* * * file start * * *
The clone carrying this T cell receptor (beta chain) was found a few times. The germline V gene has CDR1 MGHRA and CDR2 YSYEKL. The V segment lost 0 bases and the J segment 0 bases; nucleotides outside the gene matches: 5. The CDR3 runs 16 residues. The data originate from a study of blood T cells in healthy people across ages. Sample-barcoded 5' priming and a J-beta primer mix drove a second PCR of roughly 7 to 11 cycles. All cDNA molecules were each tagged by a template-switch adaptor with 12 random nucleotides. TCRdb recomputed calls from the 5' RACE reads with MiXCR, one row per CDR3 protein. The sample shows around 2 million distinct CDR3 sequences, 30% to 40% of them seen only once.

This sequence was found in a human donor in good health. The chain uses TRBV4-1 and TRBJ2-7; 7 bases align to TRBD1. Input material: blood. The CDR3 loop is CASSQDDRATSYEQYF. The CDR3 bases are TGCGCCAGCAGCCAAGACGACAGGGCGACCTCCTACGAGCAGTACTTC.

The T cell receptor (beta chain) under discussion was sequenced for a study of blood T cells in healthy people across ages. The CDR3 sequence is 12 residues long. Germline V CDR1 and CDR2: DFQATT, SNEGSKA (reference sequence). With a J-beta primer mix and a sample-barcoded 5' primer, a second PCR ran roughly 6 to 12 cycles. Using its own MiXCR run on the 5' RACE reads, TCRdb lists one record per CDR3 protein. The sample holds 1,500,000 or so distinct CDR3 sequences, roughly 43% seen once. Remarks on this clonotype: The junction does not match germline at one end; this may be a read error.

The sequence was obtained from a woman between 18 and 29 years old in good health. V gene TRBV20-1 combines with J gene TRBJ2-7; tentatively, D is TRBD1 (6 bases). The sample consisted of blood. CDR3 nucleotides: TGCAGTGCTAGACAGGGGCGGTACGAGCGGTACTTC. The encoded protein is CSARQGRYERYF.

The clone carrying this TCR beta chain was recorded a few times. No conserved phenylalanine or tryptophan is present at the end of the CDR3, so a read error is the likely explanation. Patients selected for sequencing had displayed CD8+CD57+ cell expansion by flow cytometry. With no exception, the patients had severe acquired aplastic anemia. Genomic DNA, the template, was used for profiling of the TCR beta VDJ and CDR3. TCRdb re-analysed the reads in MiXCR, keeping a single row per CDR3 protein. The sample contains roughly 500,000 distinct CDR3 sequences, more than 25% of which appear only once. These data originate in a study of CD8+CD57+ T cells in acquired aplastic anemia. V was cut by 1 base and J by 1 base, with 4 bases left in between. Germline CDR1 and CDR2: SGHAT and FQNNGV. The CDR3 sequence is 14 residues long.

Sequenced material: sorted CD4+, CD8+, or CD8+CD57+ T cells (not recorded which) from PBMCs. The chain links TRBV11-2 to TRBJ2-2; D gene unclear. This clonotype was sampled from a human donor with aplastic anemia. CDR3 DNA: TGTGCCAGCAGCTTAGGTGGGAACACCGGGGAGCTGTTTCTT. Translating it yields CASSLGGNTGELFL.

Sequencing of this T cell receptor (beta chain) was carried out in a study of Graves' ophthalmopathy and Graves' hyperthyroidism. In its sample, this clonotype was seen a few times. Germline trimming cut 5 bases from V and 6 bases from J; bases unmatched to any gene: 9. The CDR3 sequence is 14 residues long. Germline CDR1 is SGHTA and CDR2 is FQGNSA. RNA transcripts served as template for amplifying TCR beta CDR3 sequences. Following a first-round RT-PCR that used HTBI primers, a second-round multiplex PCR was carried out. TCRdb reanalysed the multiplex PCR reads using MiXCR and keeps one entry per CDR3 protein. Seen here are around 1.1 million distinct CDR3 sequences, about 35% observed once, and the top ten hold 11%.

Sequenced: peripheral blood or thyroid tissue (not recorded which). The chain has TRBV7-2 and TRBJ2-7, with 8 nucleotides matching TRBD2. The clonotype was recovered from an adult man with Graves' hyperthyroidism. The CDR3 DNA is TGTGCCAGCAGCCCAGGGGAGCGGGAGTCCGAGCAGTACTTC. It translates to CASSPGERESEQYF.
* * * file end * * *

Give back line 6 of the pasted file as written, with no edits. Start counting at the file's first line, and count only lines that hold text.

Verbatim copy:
Sequenced material: sorted CD4+, CD8+, or CD8+CD57+ T cells (not recorded which) from PBMCs. The chain links TRBV11-2 to TRBJ2-2; D gene unclear. This clonotype was sampled from a human donor with aplastic anemia. CDR3 DNA: TGTGCCAGCAGCTTAGGTGGGAACACCGGGGAGCTGTTTCTT. Translating it yields CASSLGGNTGELFL.